|Grains of Salt|
After opening with a great story about a Syracuse kid who found a career path through a city-supported program, and introductions of dignitaries and invited guests, Walsh dove right in.
... I am pleased to report that the state of our city is stronger than it was when I stood before you a year ago.He's not blind to the problems we faced then, and now, but feels overall we understand them better, and pointed to the foundation that's been built to address them, as well as incremental progress that's been made.
He also referenced the vision for the city, and the objectives which were tagged to help realize the vision. I discussed that in a recent post quoting a couple of interviews Walsh has done. The objectives focus on fiscal sustainability, delivery of city services, economic investment and stable neighborhoods, and constituent engagement, and were chosen because
they epitomize government's responsibility to have a meaningful and positive impact on our lives. There is a direct connection between the way we execute the daily business of managing this government and they way each one of you experiences the city as a contributor to you own personal and family well-being.Let's look at how things went in year one.
In talking about having to understand issues before they can be fixed, he pointed to the Office of Accountability, Performance and Innovation, or API. Collecting, measuring and reporting on data is a common in the business world, and it's a process that governments can leverage to not only improve services, but to increase engagement and participation from residents because the scorecards are public.
And, he reiterated that he's a little impatient with the pace of change.
Finally, and hardest for me to accept, you can't turn a ship - or in our case a city - on a dime. As much as I want to see positive change happen immediately, true community transformation takes time...Regarding his objectives, I'll try and focus on new information that came out in the SOTC given that he already shared some of this in his year-in-review interviews. Starting with fiscal sustainability, he highlighted these items:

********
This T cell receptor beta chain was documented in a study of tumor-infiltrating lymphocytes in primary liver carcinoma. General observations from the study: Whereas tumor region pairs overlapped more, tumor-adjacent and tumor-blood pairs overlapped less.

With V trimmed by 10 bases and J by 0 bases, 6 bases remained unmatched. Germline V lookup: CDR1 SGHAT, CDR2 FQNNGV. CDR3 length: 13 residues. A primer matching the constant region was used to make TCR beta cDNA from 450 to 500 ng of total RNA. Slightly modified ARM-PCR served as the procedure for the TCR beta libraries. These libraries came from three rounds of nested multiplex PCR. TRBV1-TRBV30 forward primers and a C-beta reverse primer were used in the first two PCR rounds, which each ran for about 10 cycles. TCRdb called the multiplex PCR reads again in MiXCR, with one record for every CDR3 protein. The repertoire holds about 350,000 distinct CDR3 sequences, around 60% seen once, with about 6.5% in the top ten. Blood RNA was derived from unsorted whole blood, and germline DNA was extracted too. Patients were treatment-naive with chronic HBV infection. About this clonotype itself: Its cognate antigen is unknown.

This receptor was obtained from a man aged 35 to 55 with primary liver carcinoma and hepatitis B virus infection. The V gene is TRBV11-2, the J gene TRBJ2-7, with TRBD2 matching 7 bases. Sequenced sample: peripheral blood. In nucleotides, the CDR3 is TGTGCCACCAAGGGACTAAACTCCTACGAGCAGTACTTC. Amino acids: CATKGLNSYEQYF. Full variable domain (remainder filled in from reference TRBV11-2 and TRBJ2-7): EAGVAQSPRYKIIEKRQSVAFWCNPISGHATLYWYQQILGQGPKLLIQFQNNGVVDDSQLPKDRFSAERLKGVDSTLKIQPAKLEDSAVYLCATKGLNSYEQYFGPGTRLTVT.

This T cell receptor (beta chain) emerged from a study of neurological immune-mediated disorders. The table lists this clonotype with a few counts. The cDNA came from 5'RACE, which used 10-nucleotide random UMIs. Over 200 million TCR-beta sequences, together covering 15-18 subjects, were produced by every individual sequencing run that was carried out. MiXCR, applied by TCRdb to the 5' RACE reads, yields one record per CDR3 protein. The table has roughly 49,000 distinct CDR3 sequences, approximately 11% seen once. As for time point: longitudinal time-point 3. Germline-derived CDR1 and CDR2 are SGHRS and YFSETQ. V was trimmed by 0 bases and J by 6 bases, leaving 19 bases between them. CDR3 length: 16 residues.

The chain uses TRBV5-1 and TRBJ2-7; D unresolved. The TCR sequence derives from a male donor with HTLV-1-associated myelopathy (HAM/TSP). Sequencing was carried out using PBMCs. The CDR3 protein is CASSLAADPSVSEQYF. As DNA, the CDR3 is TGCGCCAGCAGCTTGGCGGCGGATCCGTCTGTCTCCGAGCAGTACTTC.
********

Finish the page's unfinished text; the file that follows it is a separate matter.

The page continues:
- centralization city financial operations and focusing on improving how it handles financial transactions. A pilot program led to a 30% increase in on-time payments and a 62% reduction in purchase order errors, so the pilot and the team approach will be expanded. so this pilot and the 'Tiger Team' concept, will be expanded;
- obtaining assistance from the state's Financial Restructuring Board; they'll be issuing some non-binding recommendations, as well as money to help implement the recommendations we choose.
- new technology on snowplows, allowing for more efficient deployment of crews - an improvement, but more needs to be done;
- a pilot using a new kind of asphalt that can used to fill potholes even in the dead of winter; if successful, this will be a huge satisfier for anyone traveling city roads;
- funding to help replace our aging water infrastructure, using a 'dig once' philosophy;
- expanding ways in which residents can pay for city services via credit card; and
- creation of a bike-sharing program, which will kick off in April (weather permitting).
Turning to city neighborhoods, Walsh highlighted a roughly 10% reduction in crime compared to 2017, but expressed outrage with recent violence, particularly impacting kids and teens. He talked about the process that brought Kenton Buckner, our new police chief, here from Little Rock.
Buckner will undertake a full review of the SPD, including the use of force; we'll see more uniformed cops on patrol, 'core policing functions' closer to neighborhoods, and a second class of new officers this year. Similarly, we're adding new fire department recruits, and there's a strong community outreach mission with SFD as there is with SPD.
Walsh also addressed poverty and related issues, including housing instability and lead paint. HUD funds for lead abatement have been restored. Progress was also made on code enforcement, allowing the city work with landlords to resolve code issues much more quickly, and to drive code compliance in the first place. New initiatives we can look forward to that will also help residents include:
- a Financial Empowerment Center, to provide free financial counseling, funded through multiple agencies and programs; nearly 75% of households struggle financially to afford basic necessities, even when they're employed.
- the Syracuse Build jobs program, to ensure we have local residents who are trained in the skills needed for projects both large and small. New funding has been obtained - $600K over three years - to help move the Syracuse Build program forward.
In addition, we learned that SU will become the first major private sector project partner for the Syracuse Build program, helping create opportunities for local minority and veteran workers. Also, he said that LeMoyne College will be developing a 'neighborhood master plan' to help improve connections between that institution and the city.
Walsh closed on a positive note, sounding more upbeat than ever about our future.
When I took office, there were those who thought our city was on its knees. I didn't believe that narrative, and neither did most of you. Syracuse has struggled, and we are not out of the woods yet. But we are standing tall. Syracuse, after decades of setbacks, is on the cusp of a renaissance.
...The journey to shared prosperity will be hard, but the path will be lighted by a focus on equity - in the way we deliver services, and how we create opportunity... I stand before you... thankful for the opportunity to be your mayor. I am appreciative of the support you have given me. And I am confident in our future.
Syracuse's best days aren't just before us. Our city's best days are within our reach.In tomorrow's post, I'll focus on a new program - the Syracuse Surge - that will help explain some of Walsh's optimism.